GLAUCOMA – WHAT DOES YOUR FAMILY TREE SAY?
A new year is a time for a new beginnings, resolutions and making a fresh start. The top resolutions on the list typically are to lose weight and take better care of your health. As we turn the page on another calendar year and move into 2017, make sure taking care of your eyes is on the list.
January is National Glaucoma awareness month. Learn the effects of this disease, how early detection can prevent permanent vision loss and what treatment options are available should you be diagnosed with Glaucoma.
Risk factors and family history play a role in your chances of developing the disease. That’s why when you have an eye exam at Bissell Eye Care, we review your medical history to see if you might fall into any of these categories.
You are at a higher risk of developing glaucoma if you are over the age of 60, an African American over the age of 40 or if your family has a history of glaucoma. Other factors such as, high eye pressure, abnormal optic nerve anatomy and thinness of the cornea can contribute to increasing your risk factor. It is important to maintain routine eye exams in order to help detect glaucoma early.
During the early stages of glaucoma there are often no symptoms, no pain and no vision loss. Without treatment, as glaucoma develops it will cause a slow loss of the peripheral vision that may go unnoticed.
As time progresses, peripheral vision continues to deteriorate and it will begin to appear as though you have tunnel vision. If left untreated, glaucoma can eventually lead to total vision loss.
Early detection is key in helping to prevent permanent damage before it begins. During your routine eye exam you doctor will perform several checks that help to detect glaucoma. Some of the tests may include:
Visual Acuity Test: utilizes an eye chart to measure how well you see at different distances.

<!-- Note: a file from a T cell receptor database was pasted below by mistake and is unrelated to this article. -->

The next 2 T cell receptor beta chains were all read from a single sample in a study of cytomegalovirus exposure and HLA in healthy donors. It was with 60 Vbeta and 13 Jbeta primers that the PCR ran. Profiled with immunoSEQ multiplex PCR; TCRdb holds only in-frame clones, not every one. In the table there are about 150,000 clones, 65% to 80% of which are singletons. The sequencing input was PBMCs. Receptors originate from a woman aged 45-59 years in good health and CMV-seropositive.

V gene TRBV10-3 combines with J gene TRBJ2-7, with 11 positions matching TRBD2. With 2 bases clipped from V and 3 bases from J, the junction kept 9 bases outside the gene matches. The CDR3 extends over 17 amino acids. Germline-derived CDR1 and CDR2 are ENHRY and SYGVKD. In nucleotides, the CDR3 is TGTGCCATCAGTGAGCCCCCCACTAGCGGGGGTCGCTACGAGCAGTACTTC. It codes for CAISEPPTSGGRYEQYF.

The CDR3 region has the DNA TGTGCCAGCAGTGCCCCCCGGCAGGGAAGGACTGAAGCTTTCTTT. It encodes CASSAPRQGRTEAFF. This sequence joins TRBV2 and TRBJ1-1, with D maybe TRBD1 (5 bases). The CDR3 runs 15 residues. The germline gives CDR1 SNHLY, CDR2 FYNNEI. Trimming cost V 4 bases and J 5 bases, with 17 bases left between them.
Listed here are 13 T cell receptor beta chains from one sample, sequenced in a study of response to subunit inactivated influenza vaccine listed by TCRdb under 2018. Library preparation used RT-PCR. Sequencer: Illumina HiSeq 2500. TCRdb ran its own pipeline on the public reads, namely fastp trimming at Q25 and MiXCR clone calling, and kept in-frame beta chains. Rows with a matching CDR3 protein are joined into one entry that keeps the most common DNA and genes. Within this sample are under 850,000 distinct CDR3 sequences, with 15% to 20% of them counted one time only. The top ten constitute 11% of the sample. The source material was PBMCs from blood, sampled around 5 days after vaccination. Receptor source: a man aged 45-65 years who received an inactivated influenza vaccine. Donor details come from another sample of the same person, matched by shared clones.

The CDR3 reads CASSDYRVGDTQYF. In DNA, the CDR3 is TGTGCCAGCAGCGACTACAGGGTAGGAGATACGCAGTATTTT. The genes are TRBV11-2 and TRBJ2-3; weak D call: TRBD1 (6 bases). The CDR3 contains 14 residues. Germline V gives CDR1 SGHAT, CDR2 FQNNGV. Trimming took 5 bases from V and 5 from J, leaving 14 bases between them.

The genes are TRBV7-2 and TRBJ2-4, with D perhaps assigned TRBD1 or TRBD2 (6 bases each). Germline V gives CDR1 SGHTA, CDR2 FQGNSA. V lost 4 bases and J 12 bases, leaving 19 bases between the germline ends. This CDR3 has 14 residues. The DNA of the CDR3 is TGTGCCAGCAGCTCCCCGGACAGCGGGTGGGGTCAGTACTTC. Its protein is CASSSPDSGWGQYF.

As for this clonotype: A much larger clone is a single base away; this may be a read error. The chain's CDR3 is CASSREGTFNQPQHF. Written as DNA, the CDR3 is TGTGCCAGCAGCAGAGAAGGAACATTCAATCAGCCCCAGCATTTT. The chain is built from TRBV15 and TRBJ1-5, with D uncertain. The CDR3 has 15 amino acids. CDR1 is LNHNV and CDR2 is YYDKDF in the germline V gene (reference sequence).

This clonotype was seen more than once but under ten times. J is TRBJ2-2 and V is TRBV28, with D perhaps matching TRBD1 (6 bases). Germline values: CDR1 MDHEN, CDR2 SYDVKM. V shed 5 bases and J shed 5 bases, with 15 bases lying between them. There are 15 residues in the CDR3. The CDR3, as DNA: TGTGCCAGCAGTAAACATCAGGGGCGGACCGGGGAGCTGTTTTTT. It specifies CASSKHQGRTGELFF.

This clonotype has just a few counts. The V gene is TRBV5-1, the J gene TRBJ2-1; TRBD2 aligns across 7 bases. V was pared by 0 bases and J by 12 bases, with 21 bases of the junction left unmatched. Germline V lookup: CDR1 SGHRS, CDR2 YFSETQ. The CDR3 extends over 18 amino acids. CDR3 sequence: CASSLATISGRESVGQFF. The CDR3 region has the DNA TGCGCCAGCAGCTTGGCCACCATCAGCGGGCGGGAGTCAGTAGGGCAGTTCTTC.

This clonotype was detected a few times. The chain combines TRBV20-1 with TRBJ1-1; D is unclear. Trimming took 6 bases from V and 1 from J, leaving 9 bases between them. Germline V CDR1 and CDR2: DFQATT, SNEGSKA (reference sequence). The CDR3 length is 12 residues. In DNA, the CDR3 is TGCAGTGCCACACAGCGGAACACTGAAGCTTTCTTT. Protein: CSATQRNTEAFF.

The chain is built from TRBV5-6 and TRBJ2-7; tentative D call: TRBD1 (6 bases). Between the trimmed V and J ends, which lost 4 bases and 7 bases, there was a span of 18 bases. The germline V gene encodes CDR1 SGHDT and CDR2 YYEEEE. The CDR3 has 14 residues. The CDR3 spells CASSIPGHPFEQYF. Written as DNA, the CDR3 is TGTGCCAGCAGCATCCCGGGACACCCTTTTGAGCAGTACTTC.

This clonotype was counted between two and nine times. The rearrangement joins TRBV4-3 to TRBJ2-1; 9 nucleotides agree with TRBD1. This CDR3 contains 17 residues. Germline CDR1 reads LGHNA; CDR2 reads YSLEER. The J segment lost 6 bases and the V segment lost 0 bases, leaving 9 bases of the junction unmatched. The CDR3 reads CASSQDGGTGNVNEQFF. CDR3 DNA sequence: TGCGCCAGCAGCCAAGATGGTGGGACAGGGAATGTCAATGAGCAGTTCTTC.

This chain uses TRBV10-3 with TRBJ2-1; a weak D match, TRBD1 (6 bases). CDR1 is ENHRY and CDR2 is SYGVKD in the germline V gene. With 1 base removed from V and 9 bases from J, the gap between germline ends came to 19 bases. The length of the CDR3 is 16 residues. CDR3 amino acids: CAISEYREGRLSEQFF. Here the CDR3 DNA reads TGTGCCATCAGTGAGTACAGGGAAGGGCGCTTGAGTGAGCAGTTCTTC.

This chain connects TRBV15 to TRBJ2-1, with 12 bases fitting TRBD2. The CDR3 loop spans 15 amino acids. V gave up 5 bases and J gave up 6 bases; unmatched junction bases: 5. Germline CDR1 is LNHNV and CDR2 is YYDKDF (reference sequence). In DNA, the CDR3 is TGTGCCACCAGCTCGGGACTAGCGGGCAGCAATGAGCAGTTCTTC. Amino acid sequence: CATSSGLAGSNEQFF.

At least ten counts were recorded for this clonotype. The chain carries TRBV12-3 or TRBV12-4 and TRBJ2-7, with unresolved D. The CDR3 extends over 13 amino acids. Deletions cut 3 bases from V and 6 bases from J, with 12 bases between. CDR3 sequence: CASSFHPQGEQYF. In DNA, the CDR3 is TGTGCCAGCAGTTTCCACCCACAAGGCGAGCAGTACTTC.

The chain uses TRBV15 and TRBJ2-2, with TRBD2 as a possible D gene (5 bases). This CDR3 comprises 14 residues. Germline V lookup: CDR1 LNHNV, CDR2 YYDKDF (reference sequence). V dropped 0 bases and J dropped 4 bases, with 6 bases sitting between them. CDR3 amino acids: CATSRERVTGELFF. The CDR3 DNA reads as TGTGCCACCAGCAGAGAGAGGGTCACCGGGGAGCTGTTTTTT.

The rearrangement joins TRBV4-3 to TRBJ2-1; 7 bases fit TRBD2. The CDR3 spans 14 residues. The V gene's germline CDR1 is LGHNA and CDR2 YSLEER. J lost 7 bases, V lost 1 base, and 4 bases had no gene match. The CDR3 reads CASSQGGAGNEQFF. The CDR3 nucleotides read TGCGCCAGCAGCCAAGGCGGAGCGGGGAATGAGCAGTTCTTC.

Visual Field Test: is used to measure your peripheral vision. It can show signs of early vision loss which could be one of the symptoms of the onset of glaucoma.
Pachymetry: is a simple, painless test to measure the thickness of your cornea — the clear window at the front of the eye. A probe called a pachymeter is gently placed on the front of the eye (the cornea) to measure its thickness. Pachymetry can help your diagnosis, because corneal thickness has the potential to influence eye pressure readings.
Ophthalmoscopy: this dilated eye exam uses drops to dilate your pupils allowing the doctor to look through your eye and examine the shape and color of the optic nerve and retina for signs of damage.
While there is currently no cure from glaucoma, preventative measures can help to reduce the chances of developing it. Once vision is lost to this disease it is impossible to ever regain that vision.
Be informed, take control of your health and protect your vision.
About the author: John D. Bissell, owner of Bissell Eye Care and Tri-State Low Vision Services, offers comprehensive eye examinations for the entire family, ocular disease detection and treatment, eye glasses, sun glasses, active wear, contact lenses, and low vision examinations for those with significant vision loss. He has undergone specialized training for treatment of low vision by the International Academy of Low Vision Specialists utilizing customized telescopic eyeglasses, prisms and telescopic implants for patients who qualify. The practice accepts most types of vision and health insurance plans.